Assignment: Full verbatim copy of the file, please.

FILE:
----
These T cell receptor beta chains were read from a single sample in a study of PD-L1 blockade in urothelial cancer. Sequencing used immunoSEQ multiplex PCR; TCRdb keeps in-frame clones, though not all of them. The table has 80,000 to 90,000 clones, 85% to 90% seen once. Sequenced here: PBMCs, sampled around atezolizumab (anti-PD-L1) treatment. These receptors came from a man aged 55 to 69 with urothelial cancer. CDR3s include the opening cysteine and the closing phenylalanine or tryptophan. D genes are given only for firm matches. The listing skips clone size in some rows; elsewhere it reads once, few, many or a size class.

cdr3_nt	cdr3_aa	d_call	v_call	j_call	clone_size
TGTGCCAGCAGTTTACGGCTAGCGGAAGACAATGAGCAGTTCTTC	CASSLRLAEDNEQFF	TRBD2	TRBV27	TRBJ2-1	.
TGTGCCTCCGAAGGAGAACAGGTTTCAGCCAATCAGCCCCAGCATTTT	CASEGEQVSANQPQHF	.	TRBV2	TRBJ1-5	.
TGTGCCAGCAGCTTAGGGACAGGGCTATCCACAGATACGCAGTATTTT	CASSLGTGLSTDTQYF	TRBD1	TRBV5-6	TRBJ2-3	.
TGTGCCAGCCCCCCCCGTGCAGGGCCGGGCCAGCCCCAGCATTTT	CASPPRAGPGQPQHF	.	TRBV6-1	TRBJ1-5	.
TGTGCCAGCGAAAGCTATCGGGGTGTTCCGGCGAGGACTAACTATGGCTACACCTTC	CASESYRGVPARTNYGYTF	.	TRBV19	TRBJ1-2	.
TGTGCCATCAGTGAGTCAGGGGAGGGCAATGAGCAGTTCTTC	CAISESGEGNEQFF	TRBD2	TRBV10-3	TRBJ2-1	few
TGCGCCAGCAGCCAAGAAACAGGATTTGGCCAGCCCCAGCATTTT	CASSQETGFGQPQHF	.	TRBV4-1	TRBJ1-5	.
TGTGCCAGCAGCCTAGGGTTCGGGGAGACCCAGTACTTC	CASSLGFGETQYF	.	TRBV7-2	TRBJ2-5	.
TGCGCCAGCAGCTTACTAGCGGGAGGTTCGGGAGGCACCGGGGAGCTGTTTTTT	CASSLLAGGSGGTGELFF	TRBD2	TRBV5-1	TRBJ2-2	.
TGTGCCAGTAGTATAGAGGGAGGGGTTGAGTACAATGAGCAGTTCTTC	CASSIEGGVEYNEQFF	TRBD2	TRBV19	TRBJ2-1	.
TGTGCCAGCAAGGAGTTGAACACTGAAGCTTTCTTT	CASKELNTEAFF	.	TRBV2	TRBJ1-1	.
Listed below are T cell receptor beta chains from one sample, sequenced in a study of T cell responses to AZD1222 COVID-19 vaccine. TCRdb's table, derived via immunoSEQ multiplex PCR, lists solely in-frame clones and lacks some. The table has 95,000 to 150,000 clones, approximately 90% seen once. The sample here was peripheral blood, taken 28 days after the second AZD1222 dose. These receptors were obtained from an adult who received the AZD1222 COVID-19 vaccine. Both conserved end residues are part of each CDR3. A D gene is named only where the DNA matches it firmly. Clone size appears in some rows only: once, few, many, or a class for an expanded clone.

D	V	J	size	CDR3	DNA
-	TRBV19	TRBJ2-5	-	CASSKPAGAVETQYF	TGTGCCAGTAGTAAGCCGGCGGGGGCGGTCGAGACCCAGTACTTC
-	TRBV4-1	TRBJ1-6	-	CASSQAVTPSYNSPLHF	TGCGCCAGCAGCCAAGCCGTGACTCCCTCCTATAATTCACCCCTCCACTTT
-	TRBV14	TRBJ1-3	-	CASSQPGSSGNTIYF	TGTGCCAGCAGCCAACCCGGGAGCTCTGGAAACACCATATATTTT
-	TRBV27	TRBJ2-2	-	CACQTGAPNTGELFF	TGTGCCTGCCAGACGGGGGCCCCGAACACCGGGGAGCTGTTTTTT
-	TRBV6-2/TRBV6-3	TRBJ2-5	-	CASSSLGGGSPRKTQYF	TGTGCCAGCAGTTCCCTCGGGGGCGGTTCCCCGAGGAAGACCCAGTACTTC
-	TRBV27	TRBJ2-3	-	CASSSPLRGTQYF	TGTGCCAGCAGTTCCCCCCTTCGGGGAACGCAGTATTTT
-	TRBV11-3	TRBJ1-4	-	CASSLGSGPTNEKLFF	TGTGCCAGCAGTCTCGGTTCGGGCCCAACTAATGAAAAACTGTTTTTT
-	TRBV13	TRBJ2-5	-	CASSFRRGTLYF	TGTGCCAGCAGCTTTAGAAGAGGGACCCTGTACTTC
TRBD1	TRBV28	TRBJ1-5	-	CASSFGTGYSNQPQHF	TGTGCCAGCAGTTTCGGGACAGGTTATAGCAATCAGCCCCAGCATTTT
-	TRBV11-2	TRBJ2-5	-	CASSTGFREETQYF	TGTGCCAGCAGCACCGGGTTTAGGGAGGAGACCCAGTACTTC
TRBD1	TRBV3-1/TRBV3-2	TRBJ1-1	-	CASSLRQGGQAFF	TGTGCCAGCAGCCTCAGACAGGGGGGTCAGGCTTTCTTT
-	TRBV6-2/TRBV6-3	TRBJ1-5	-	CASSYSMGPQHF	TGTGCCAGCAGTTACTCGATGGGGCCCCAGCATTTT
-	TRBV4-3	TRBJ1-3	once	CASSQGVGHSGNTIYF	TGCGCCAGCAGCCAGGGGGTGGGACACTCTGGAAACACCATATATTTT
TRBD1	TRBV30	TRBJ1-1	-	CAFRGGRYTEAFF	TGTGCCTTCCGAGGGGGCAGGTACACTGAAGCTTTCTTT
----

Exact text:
These T cell receptor beta chains were read from a single sample in a study of PD-L1 blockade in urothelial cancer. Sequencing used immunoSEQ multiplex PCR; TCRdb keeps in-frame clones, though not all of them. The table has 80,000 to 90,000 clones, 85% to 90% seen once. Sequenced here: PBMCs, sampled around atezolizumab (anti-PD-L1) treatment. These receptors came from a man aged 55 to 69 with urothelial cancer. CDR3s include the opening cysteine and the closing phenylalanine or tryptophan. D genes are given only for firm matches. The listing skips clone size in some rows; elsewhere it reads once, few, many or a size class.

cdr3_nt	cdr3_aa	d_call	v_call	j_call	clone_size
TGTGCCAGCAGTTTACGGCTAGCGGAAGACAATGAGCAGTTCTTC	CASSLRLAEDNEQFF	TRBD2	TRBV27	TRBJ2-1	.
TGTGCCTCCGAAGGAGAACAGGTTTCAGCCAATCAGCCCCAGCATTTT	CASEGEQVSANQPQHF	.	TRBV2	TRBJ1-5	.
TGTGCCAGCAGCTTAGGGACAGGGCTATCCACAGATACGCAGTATTTT	CASSLGTGLSTDTQYF	TRBD1	TRBV5-6	TRBJ2-3	.
TGTGCCAGCCCCCCCCGTGCAGGGCCGGGCCAGCCCCAGCATTTT	CASPPRAGPGQPQHF	.	TRBV6-1	TRBJ1-5	.
TGTGCCAGCGAAAGCTATCGGGGTGTTCCGGCGAGGACTAACTATGGCTACACCTTC	CASESYRGVPARTNYGYTF	.	TRBV19	TRBJ1-2	.
TGTGCCATCAGTGAGTCAGGGGAGGGCAATGAGCAGTTCTTC	CAISESGEGNEQFF	TRBD2	TRBV10-3	TRBJ2-1	few
TGCGCCAGCAGCCAAGAAACAGGATTTGGCCAGCCCCAGCATTTT	CASSQETGFGQPQHF	.	TRBV4-1	TRBJ1-5	.
TGTGCCAGCAGCCTAGGGTTCGGGGAGACCCAGTACTTC	CASSLGFGETQYF	.	TRBV7-2	TRBJ2-5	.
TGCGCCAGCAGCTTACTAGCGGGAGGTTCGGGAGGCACCGGGGAGCTGTTTTTT	CASSLLAGGSGGTGELFF	TRBD2	TRBV5-1	TRBJ2-2	.
TGTGCCAGTAGTATAGAGGGAGGGGTTGAGTACAATGAGCAGTTCTTC	CASSIEGGVEYNEQFF	TRBD2	TRBV19	TRBJ2-1	.
TGTGCCAGCAAGGAGTTGAACACTGAAGCTTTCTTT	CASKELNTEAFF	.	TRBV2	TRBJ1-1	.
Listed below are T cell receptor beta chains from one sample, sequenced in a study of T cell responses to AZD1222 COVID-19 vaccine. TCRdb's table, derived via immunoSEQ multiplex PCR, lists solely in-frame clones and lacks some. The table has 95,000 to 150,000 clones, approximately 90% seen once. The sample here was peripheral blood, taken 28 days after the second AZD1222 dose. These receptors were obtained from an adult who received the AZD1222 COVID-19 vaccine. Both conserved end residues are part of each CDR3. A D gene is named only where the DNA matches it firmly. Clone size appears in some rows only: once, few, many, or a class for an expanded clone.

D	V	J	size	CDR3	DNA
-	TRBV19	TRBJ2-5	-	CASSKPAGAVETQYF	TGTGCCAGTAGTAAGCCGGCGGGGGCGGTCGAGACCCAGTACTTC
-	TRBV4-1	TRBJ1-6	-	CASSQAVTPSYNSPLHF	TGCGCCAGCAGCCAAGCCGTGACTCCCTCCTATAATTCACCCCTCCACTTT
-	TRBV14	TRBJ1-3	-	CASSQPGSSGNTIYF	TGTGCCAGCAGCCAACCCGGGAGCTCTGGAAACACCATATATTTT
-	TRBV27	TRBJ2-2	-	CACQTGAPNTGELFF	TGTGCCTGCCAGACGGGGGCCCCGAACACCGGGGAGCTGTTTTTT
-	TRBV6-2/TRBV6-3	TRBJ2-5	-	CASSSLGGGSPRKTQYF	TGTGCCAGCAGTTCCCTCGGGGGCGGTTCCCCGAGGAAGACCCAGTACTTC
-	TRBV27	TRBJ2-3	-	CASSSPLRGTQYF	TGTGCCAGCAGTTCCCCCCTTCGGGGAACGCAGTATTTT
-	TRBV11-3	TRBJ1-4	-	CASSLGSGPTNEKLFF	TGTGCCAGCAGTCTCGGTTCGGGCCCAACTAATGAAAAACTGTTTTTT
-	TRBV13	TRBJ2-5	-	CASSFRRGTLYF	TGTGCCAGCAGCTTTAGAAGAGGGACCCTGTACTTC
TRBD1	TRBV28	TRBJ1-5	-	CASSFGTGYSNQPQHF	TGTGCCAGCAGTTTCGGGACAGGTTATAGCAATCAGCCCCAGCATTTT
-	TRBV11-2	TRBJ2-5	-	CASSTGFREETQYF	TGTGCCAGCAGCACCGGGTTTAGGGAGGAGACCCAGTACTTC
TRBD1	TRBV3-1/TRBV3-2	TRBJ1-1	-	CASSLRQGGQAFF	TGTGCCAGCAGCCTCAGACAGGGGGGTCAGGCTTTCTTT
-	TRBV6-2/TRBV6-3	TRBJ1-5	-	CASSYSMGPQHF	TGTGCCAGCAGTTACTCGATGGGGCCCCAGCATTTT
-	TRBV4-3	TRBJ1-3	once	CASSQGVGHSGNTIYF	TGCGCCAGCAGCCAGGGGGTGGGACACTCTGGAAACACCATATATTTT
TRBD1	TRBV30	TRBJ1-1	-	CAFRGGRYTEAFF	TGTGCCTTCCGAGGGGGCAGGTACACTGAAGCTTTCTTT